Three Columbia FFA teams advance to nationals


Nikol Slatinska

Three Future Farmers of America (FFA) teams from Columbia won their respective state contests April 20 and 21 at the Hearnes Center in Columbia. They will advance to the national convention Oct. 24-28 in Indianapolis, Ind.
The teams contain RBHS, Battle High School (BHS) and Hickman High School (HHS) students. Three RBHS students, senior Emily Wawrzyniak and junior Abigel Jarvis from the poultry team and junior Audrey Wooden from the livestock team, will be competing in October.
Wawrzyniak described her experience at state on the poultry team as stressful but fun. She has competed on other teams before and said that while they’re all difficult in different ways, poultry is one of the more extensive teams. The poultry contest has 13 classes, with challenges ranging from ranking four chickens from best to worst and explaining why to a judge, grading eggs and processed chicken — both boneless and bone-in — and, lastly, a 30 question written test.
Despite her experience as an FFA member, this was the first year Wawrzyniak made it to the state competition.
“I’ve been in FFA for three years, and I’ve never made the state team until this year. It was kind of stressful because it’s like my one and only shot to do it. Our whole team messed up on class five, so we were really stressing about that. They didn’t post results until 10:00 that night, and we got done around 2:30 P.M., so it was just a lot of waiting,” Wawrzyniak said.” I knew I was going to cry either way if we won or lost, so I did cry when we found out that we made it. Actually, like 10 minutes after they posted results they took them down, which normally means they entered something wrong. So then I started crying again because I was like, ‘What if they take it away from us?’ But they put it back up, and none of the scores had changed. I don’t know what happened there, maybe they were just trying to scare us.”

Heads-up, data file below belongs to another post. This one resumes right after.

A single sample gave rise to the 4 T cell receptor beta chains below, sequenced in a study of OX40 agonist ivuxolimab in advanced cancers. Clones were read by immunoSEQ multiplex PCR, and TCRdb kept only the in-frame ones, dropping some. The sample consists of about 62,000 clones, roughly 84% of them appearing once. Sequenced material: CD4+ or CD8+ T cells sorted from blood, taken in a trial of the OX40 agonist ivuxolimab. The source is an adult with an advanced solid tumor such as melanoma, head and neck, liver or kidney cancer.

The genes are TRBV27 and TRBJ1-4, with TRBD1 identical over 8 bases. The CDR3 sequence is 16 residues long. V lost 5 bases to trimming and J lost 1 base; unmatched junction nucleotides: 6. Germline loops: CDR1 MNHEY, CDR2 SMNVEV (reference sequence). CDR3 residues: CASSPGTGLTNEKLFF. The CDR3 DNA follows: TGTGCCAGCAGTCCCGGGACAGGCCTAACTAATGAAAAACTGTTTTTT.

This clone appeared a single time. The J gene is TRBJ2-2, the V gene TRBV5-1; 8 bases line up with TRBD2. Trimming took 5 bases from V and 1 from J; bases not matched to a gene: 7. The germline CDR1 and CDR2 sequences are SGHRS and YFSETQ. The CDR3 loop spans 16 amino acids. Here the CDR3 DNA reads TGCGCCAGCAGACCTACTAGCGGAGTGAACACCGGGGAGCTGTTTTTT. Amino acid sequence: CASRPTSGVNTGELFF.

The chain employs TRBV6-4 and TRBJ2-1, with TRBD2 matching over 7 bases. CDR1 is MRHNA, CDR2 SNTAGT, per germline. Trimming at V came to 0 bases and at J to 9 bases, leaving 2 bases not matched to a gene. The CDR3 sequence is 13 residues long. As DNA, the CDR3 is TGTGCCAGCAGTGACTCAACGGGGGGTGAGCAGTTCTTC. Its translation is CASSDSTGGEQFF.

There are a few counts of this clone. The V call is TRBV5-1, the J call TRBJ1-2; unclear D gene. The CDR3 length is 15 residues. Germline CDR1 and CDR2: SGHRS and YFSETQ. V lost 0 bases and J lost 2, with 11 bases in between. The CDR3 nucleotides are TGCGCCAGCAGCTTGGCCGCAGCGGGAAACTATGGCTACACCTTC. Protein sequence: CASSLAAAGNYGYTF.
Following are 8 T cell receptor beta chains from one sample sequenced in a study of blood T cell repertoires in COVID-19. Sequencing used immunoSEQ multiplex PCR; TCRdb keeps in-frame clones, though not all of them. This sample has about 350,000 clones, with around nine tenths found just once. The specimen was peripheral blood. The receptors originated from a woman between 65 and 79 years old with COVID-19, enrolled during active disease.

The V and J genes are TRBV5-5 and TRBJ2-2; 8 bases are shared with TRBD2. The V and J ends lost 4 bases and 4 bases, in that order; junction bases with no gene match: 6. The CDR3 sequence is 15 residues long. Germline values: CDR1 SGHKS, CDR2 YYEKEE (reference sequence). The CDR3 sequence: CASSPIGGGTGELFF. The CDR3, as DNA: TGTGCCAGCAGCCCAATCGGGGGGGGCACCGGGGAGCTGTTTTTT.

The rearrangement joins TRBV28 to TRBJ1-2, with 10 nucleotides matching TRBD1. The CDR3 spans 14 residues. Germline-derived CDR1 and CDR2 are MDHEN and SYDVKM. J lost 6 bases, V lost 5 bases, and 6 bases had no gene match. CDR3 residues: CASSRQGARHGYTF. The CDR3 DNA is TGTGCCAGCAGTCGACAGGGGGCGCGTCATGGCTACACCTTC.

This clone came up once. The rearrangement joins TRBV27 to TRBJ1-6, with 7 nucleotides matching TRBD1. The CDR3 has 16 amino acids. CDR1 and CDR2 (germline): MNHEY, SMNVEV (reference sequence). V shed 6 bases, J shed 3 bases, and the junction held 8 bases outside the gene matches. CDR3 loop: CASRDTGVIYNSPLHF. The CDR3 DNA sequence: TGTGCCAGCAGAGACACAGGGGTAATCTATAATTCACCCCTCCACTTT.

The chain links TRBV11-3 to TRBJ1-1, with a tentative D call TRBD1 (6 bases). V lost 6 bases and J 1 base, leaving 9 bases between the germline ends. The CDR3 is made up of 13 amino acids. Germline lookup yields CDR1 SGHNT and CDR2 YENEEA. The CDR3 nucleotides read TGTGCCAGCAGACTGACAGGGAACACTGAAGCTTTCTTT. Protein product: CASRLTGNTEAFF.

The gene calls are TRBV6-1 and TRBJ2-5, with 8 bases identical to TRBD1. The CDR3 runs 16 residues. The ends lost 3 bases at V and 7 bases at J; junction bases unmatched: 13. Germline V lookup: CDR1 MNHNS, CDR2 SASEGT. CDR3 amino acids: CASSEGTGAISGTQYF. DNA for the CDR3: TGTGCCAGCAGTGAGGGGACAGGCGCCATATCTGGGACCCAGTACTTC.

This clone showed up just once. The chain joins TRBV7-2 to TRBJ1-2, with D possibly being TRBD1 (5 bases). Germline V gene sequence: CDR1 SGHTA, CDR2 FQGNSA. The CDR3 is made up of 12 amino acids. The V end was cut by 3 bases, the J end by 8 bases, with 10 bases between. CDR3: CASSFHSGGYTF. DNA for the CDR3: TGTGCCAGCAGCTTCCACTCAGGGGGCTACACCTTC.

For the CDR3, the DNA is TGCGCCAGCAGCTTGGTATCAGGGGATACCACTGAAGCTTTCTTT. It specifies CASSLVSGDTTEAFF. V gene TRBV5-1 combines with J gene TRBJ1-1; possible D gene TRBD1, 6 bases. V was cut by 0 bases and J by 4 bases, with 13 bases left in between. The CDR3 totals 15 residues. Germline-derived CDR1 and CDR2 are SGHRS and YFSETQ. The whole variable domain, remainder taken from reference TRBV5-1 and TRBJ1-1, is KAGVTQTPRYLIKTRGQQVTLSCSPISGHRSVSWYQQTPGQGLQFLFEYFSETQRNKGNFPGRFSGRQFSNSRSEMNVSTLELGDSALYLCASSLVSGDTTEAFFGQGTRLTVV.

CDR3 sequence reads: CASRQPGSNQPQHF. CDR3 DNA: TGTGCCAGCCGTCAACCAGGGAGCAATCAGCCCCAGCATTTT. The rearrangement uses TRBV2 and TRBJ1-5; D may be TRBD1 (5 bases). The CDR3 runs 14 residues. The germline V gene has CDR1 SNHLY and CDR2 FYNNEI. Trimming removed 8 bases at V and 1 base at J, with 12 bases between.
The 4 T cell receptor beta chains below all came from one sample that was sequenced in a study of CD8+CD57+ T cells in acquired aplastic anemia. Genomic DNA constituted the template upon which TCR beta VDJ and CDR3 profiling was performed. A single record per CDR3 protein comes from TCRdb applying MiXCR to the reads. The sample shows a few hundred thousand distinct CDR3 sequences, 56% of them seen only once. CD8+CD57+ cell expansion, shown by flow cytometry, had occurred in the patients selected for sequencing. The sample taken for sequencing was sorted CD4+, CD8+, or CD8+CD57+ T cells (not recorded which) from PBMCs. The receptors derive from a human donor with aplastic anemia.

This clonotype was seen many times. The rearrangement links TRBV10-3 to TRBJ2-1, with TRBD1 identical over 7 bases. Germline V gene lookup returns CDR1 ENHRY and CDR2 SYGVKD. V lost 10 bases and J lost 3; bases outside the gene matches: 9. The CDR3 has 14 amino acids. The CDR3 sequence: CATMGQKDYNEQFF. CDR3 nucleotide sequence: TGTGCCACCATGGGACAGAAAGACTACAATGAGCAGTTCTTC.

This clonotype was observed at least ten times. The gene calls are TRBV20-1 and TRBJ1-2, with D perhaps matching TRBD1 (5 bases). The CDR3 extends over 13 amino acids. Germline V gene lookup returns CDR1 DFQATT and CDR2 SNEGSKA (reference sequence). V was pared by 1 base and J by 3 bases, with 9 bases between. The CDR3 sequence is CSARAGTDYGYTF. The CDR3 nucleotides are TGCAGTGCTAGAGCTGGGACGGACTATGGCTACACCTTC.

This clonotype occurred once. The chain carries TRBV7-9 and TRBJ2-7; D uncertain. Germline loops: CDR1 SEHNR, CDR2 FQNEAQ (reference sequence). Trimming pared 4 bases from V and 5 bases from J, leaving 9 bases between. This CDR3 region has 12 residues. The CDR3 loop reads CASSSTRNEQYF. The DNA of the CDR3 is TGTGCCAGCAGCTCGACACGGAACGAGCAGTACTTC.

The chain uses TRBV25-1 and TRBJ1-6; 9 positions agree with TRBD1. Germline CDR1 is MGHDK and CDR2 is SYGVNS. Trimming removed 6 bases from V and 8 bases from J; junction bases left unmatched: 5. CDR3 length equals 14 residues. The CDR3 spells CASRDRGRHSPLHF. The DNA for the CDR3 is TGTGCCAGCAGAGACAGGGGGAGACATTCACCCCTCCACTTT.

Even with that nerve-racking moment, FFA advisor Kevin Duncan thinks the state contest was successful overall, especially since the last time RBHS had any state winners was two years ago. Contrary to athletics, the size of the schools competing doesn’t matter with FFA, he explained.
“The state level is extremely competitive. There’s over 300 schools that have the ability to come to state,” Duncan said. “There’s no size classification, and it’s not necessarily an advantage to be a big school. For example, another very successful school in the state is one of the smallest 1A schools, but they won three state level events, too.”
Although she was not on one of the teams advancing to nationals, junior Lauren Sanner, who competed in the meats contest, said she had a lot of fun and is looking forward to competing again next year if she gets the chance to.
Were she to get that chance, Sanner said she would like to compete on the food science team, hopefully with other members from her current meats team. Unlike the poultry contest, the meats contest was a bit more fast-paced.
“There’s an identification part where we had to identify like 40 different cuts, and then there’s four placement classes, where there are four cuts, and you have to identify them from best to worst,” Sanner said. “There’s a written test with about 20 questions, like a multiple choice test about the meat industry. We just kind of went through that, and it took about two hours. It was really simple.”
Sanner’s team placed sixth in its contest. Although only the top three scores in the team make up the final score, each team member participates. Fortunately for Wawrzyniak, those individual scores earned her a place at nationals. She said she’s excited, but the feeling hasn’t really sunk in yet.
“On Friday when I saw all my team members again, we were all like, ‘Oh, my god!’ and we screamed. And then we had the awards ceremony that night, and we were up on stage in front of the 10,000 people that were there for it, and [the feeling] set in again,” Wawrzyniak said. “So I think it’s just going to keep setting in. I know it happened, but it doesn’t really feel like it happened. In October once we get to nationals, it’s going to really set in then.”